@blogenfreude: Since I’m neither a lawyer nor play one on TV…

You’ll notice as well that the filing suddenly reverts to proper spacing (and, I’ll presume, font) when it reaches the boilerplate at the end — as if she’s using a template that somebody else provided, but failed to follow instructions.

Am I also correct in presuming that boldface (or even italic) is verboten in the body of a filing?

And just out of geek curiosity: Is WordPerfect still the software of choice for filings?

@nojo: Depends on the court. Some still require WordPerfect, while some now require PDF (and may or may not build into their e-filing system a means of converting Word documents to PDF).

@nojo: Dim memories tell me that the line-numbering nonsense starting in state court (where a briefed a lot of stuff) and moved in the CA district courts (crazy Orly is, in fact, in federal district court). SFL would know better, but I remember what a pain in the ass it was to get everything to line up.

@blogenfreude: One of my partners is getting dicked around on a line numbering thing. I’m sure that’s just the sort of thing Martindale Hubble looks at in evaluating firms and lawyers. (RML = BV after about 15 years in practice.)

@blogenfreude: In CA, we do the line numbering stuff in the state and federal trial courts, but not the appellate courts. Go figure.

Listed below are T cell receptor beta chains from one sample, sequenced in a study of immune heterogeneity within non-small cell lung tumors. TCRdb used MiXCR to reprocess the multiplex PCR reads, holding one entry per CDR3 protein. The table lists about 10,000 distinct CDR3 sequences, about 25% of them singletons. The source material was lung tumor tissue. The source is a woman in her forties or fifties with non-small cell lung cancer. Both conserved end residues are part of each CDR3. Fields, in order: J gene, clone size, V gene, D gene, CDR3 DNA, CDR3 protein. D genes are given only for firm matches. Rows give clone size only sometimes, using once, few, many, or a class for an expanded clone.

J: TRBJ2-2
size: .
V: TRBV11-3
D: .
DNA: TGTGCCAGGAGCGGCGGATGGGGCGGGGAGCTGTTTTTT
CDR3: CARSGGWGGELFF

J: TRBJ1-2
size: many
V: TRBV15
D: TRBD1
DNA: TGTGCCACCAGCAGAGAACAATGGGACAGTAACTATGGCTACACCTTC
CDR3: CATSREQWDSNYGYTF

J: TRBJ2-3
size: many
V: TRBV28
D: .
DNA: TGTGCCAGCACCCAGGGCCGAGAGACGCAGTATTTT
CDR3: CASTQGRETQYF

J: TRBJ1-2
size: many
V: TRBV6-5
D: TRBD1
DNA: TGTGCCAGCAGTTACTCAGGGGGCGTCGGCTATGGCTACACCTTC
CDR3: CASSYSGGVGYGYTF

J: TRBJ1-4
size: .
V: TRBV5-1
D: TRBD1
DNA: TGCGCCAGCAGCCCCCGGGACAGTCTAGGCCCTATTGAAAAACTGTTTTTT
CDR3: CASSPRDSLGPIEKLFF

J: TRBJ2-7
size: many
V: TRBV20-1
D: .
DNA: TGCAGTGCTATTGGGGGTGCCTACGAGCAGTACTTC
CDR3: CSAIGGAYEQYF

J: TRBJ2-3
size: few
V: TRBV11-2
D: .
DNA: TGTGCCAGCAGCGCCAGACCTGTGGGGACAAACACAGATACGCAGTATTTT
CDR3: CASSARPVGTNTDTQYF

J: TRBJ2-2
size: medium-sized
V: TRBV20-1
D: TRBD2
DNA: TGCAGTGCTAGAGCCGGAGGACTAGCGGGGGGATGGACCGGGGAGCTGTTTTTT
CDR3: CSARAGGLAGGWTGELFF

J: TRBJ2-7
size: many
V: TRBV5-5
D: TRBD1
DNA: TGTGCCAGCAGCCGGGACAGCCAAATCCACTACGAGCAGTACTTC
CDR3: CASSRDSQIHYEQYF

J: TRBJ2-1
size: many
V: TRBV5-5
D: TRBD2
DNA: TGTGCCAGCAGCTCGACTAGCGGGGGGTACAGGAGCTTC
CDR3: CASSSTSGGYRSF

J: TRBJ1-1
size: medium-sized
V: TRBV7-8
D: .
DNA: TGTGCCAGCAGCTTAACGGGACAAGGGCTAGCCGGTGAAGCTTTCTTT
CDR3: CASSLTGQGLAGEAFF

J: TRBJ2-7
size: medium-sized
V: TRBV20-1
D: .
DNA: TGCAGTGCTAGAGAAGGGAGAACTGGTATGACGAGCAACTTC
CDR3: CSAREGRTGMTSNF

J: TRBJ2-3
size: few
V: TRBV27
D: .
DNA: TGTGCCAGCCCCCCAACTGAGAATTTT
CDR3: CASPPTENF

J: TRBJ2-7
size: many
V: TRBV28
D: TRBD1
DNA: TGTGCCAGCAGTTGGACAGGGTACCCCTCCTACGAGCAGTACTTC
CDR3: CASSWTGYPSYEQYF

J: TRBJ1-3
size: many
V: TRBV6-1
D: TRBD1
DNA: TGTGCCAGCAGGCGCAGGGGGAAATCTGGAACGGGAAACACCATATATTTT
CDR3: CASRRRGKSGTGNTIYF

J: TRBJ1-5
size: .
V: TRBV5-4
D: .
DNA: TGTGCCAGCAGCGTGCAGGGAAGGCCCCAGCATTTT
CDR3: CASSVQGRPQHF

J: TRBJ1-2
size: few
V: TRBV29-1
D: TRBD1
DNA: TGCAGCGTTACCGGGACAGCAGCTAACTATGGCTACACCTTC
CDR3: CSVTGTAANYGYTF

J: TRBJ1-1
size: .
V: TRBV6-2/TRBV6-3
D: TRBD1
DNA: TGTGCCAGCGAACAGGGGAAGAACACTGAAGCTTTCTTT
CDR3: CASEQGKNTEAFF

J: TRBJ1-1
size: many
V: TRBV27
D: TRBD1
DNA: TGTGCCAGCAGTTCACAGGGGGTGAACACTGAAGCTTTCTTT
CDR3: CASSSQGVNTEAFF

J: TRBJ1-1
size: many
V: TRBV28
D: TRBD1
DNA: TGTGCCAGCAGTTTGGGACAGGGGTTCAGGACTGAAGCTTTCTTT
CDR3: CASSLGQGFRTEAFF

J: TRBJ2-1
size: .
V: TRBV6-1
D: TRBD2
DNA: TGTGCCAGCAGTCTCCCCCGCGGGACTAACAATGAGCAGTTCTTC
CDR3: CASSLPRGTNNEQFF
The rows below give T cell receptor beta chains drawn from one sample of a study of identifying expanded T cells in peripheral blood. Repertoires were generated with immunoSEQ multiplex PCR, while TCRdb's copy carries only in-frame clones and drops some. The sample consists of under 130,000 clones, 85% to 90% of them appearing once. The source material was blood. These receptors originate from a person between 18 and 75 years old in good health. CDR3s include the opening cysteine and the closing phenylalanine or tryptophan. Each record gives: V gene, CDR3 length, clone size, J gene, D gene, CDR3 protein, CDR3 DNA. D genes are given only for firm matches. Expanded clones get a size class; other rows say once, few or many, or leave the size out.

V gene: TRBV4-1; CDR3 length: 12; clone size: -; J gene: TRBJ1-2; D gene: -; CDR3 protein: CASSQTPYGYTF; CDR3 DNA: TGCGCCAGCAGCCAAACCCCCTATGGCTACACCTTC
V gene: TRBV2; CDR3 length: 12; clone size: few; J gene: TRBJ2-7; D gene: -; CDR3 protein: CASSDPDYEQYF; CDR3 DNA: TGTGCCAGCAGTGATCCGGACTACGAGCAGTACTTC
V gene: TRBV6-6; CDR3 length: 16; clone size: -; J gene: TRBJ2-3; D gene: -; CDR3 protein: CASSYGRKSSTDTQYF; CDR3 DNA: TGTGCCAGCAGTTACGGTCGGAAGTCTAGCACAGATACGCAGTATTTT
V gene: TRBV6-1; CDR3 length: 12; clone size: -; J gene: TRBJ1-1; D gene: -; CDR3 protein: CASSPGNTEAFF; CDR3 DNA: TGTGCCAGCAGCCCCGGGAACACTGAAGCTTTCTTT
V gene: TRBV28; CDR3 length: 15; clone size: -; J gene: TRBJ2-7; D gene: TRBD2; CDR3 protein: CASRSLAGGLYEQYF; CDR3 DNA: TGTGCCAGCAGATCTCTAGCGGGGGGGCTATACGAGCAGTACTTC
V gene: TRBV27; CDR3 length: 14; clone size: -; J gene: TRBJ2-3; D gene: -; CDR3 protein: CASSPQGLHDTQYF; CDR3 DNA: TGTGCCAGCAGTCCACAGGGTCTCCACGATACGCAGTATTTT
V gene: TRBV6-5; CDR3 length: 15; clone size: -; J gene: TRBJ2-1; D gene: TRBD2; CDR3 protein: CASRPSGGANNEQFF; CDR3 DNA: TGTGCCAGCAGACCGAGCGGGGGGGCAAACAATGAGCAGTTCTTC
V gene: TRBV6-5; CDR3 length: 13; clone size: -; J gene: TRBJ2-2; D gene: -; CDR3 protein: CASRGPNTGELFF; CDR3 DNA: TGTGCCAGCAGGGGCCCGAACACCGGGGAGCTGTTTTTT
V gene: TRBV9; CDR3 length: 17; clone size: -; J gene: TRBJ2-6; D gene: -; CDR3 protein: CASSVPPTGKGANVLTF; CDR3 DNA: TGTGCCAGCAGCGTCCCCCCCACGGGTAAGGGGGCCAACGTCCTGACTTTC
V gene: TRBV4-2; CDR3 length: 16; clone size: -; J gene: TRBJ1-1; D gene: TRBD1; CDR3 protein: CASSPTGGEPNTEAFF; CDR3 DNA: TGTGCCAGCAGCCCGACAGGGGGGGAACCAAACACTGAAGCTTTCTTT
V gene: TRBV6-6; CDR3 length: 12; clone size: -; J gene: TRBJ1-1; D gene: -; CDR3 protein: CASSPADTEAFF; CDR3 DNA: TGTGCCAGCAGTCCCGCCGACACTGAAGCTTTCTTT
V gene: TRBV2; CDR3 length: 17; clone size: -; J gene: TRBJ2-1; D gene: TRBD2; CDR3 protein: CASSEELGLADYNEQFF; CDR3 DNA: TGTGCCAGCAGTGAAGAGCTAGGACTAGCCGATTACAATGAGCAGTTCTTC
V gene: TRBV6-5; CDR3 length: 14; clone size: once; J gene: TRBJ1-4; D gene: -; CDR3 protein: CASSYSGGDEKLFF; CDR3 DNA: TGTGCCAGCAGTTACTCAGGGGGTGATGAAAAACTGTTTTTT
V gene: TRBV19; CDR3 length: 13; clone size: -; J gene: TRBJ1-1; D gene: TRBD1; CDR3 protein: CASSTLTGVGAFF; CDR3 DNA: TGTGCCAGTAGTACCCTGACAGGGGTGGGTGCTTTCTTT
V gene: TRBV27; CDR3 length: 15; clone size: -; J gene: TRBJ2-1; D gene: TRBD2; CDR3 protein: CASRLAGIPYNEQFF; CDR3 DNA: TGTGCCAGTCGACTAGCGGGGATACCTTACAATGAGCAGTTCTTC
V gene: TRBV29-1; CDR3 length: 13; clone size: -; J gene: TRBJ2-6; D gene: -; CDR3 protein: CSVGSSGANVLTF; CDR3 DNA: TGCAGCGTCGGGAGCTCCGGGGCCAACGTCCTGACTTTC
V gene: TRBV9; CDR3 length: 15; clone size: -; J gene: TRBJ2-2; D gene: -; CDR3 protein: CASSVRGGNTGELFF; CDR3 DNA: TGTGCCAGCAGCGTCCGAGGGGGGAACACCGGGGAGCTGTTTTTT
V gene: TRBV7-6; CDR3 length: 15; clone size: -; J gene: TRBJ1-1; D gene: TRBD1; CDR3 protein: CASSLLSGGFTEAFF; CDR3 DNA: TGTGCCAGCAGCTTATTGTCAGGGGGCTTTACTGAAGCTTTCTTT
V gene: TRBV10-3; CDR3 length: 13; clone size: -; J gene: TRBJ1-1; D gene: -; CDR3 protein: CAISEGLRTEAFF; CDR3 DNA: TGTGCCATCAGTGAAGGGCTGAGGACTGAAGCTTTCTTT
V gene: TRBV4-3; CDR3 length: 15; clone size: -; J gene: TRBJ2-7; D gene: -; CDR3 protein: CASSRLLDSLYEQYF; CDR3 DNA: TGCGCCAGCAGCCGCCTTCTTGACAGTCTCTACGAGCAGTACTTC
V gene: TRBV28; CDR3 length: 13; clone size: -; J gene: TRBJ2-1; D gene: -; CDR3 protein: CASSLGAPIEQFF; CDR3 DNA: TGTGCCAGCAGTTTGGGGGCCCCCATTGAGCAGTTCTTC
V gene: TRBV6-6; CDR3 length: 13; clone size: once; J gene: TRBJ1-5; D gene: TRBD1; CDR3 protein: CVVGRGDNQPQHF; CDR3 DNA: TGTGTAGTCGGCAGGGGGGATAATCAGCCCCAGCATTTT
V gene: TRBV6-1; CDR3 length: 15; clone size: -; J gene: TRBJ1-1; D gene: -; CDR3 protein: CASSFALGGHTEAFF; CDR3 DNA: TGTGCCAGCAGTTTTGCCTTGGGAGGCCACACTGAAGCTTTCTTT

@Capt Howdy: That’s just collateral damage when the Supremes look the other way while local government does the nasty with the corporate world.

In other news, the state of Georgia wants me to give to the charitable donations campaign. I’m choosing Planned Parenthood. I want to fund abortions, especially retroactive ones. Not to mention the pill, condoms, and other goodies.

TJ: Another GOP candidate for statewide Cali office has problems with remembering to vote.

@nojo: A little italics or boldface is okay in a brief, but no more than one or two words. All-Caps verboten except in captions. Line numbering – it’s a bitch to line it up, my theory is that if the text is spaced the same amount as the numbers it’s okay. Also, MS Word is all I’ve ever used, because at least in federal court it’s all e-filing of PDFs. If you have a proposed order for the judge to sign, it’s submitted separately as a Word document.